Image copyright © by Marcus Trahan

The Island


Starts out looking like a jazzed-up version of THX-1138: A sterile, spotless, soulless environment, everybody dressed alike. But something is obviously going on.


These people are clones, grown to replace the organs of rich people or to act as surrogate mothers for women too queasy to go through pregnancy. Harvesting them obviously involves killing them, so the story is they are vat-raised and mindless. It’s a huge operation, which bothers me right there. Two can keep a secret if one of them is dead, and such a massive number of people are involved in this conspiracy that it would be headlined on CNN ten minutes after it opened its doors.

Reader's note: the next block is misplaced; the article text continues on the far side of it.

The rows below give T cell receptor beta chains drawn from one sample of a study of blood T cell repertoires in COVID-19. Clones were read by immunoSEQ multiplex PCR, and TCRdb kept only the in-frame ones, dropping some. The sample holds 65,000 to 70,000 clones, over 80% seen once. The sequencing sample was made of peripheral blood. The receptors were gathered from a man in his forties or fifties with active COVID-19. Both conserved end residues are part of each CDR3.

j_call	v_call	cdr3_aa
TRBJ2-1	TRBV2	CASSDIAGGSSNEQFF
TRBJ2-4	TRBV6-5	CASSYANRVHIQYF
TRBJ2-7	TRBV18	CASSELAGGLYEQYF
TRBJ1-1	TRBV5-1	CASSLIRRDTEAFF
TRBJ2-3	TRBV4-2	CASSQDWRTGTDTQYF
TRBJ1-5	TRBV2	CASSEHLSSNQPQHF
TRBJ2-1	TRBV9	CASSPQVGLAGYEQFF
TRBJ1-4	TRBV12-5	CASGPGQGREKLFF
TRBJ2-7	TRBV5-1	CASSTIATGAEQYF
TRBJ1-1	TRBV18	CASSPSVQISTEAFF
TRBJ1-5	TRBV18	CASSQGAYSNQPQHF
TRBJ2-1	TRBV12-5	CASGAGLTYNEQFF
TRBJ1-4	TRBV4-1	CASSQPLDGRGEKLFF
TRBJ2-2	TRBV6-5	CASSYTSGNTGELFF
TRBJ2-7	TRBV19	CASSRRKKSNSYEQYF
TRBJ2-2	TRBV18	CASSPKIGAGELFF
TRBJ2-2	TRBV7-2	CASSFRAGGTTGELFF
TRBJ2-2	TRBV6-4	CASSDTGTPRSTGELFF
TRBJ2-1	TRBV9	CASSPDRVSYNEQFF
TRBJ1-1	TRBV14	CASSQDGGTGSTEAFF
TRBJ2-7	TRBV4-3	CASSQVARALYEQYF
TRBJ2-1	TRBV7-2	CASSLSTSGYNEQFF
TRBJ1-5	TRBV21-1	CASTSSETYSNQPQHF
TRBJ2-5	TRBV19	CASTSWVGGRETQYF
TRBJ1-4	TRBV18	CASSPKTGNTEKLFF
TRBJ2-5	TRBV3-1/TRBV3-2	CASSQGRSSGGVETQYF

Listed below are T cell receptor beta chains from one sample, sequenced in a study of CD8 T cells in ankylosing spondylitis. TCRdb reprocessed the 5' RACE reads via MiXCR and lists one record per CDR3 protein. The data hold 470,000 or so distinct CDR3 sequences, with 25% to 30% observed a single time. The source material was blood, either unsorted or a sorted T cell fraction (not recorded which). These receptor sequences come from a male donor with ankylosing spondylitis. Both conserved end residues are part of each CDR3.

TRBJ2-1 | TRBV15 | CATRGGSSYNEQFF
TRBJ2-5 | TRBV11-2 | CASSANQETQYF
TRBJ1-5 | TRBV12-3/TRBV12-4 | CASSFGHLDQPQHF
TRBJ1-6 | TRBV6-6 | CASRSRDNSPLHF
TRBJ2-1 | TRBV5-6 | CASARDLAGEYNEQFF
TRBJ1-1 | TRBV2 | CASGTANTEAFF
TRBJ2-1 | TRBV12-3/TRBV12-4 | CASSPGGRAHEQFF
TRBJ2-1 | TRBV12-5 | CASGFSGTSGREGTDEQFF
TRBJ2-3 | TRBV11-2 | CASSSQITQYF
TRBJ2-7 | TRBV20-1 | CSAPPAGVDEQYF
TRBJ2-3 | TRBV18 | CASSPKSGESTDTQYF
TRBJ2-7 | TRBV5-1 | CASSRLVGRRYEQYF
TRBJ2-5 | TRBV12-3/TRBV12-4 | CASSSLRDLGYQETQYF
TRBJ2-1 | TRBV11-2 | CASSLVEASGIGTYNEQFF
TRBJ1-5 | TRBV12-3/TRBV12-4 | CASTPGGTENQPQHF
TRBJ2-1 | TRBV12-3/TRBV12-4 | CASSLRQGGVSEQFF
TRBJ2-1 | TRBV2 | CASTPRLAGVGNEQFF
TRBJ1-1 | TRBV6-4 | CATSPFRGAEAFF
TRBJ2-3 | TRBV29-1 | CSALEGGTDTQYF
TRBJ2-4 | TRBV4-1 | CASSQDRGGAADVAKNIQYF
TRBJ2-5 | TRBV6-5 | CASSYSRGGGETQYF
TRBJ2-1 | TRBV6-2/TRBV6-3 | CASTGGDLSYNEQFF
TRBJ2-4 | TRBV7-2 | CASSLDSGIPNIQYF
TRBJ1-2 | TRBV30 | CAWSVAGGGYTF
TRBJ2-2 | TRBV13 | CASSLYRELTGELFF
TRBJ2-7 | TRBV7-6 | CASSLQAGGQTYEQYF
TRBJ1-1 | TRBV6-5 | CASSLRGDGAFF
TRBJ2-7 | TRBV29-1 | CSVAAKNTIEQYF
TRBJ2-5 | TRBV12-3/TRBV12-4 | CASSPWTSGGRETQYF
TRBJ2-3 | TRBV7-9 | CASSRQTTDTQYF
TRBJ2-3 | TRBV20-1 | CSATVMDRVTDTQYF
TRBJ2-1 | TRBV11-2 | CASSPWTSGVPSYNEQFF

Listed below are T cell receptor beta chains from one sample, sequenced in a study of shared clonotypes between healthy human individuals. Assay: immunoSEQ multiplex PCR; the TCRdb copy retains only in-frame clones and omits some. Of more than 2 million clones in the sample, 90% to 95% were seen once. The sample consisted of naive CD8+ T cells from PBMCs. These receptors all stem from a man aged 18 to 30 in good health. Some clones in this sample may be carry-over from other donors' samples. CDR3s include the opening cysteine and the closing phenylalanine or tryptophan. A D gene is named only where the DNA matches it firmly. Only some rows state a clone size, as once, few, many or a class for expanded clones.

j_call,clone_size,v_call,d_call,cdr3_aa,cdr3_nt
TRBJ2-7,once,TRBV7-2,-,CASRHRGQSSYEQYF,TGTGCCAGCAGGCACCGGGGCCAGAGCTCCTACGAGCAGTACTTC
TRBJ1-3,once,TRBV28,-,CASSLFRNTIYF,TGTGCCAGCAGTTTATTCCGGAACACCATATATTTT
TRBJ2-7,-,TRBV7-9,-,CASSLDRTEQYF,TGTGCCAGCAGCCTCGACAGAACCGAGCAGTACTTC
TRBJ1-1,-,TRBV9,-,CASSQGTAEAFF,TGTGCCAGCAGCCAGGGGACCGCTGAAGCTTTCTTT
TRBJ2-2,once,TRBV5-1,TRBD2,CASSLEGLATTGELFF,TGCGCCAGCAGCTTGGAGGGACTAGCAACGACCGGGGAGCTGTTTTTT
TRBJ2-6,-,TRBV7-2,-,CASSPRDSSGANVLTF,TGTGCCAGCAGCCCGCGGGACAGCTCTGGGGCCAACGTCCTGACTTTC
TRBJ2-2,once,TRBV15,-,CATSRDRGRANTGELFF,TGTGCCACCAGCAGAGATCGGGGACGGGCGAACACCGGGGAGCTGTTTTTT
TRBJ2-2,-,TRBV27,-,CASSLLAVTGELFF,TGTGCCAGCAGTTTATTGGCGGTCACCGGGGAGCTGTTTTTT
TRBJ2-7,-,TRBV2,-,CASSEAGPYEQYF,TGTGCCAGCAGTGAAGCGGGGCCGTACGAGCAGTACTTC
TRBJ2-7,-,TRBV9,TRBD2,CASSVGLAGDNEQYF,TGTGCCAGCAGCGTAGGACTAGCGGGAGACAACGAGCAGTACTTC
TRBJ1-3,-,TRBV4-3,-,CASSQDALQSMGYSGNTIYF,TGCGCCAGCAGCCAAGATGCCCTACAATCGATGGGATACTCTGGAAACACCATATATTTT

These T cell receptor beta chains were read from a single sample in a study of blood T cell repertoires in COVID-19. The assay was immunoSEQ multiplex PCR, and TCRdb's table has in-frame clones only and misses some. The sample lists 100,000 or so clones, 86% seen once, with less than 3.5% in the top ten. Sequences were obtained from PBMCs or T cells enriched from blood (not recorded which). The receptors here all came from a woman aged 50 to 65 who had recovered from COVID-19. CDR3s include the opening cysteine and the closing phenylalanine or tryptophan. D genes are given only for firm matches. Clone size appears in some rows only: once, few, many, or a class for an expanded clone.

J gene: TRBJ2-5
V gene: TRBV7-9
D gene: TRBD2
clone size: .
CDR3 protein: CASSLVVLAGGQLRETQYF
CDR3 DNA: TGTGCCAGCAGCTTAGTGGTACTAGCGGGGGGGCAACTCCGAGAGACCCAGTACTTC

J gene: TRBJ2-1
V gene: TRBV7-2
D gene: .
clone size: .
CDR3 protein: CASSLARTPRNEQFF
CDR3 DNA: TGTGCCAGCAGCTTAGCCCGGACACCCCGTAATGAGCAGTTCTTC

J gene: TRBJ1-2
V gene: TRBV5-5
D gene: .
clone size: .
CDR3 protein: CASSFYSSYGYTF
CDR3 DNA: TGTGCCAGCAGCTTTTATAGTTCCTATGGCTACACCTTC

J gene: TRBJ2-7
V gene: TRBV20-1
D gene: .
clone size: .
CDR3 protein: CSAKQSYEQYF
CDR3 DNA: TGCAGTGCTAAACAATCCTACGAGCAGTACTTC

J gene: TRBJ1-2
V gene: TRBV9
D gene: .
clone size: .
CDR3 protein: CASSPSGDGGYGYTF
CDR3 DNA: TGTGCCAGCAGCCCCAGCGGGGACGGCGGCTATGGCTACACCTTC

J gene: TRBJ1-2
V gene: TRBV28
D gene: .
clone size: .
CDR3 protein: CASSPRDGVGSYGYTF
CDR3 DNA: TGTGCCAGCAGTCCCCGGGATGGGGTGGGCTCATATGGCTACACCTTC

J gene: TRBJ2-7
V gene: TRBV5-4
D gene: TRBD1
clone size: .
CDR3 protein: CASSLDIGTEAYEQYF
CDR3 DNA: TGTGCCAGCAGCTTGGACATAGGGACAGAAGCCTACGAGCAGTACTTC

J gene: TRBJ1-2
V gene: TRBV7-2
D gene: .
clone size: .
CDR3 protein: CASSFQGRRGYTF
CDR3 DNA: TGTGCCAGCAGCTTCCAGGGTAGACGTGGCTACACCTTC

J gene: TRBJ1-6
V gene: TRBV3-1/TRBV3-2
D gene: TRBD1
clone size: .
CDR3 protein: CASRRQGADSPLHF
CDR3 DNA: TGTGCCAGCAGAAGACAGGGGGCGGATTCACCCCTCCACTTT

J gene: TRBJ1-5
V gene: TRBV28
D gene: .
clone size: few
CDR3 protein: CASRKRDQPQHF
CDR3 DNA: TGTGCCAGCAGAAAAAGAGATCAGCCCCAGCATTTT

But The Island’s worst sin is to set up an interesting moral situation and then completely fail to deal with any of its implications. After the set-up, about halfway through, it’s just one chase after another. At one point, after the escaped boy and girl survive a 40-story fall, a man looks at them and says “Jesus must really love you!” It’s about as rational an explanation as I’ve ever heard for this sort of mindless and stupid stunt-oriented action that humans could not possible survive.
You just hate it worse because of what it could have been. Ewan McGregor and Scarlett Johansson are sometimes very good as strangers in a strange land, said to have the minds of 15-year-olds, with all their adolescent compulsiveness. But it has nowhere to go but into the crapper of lots of big explosions. And if you’ve never seen an explosion in a crapper … skip this movie.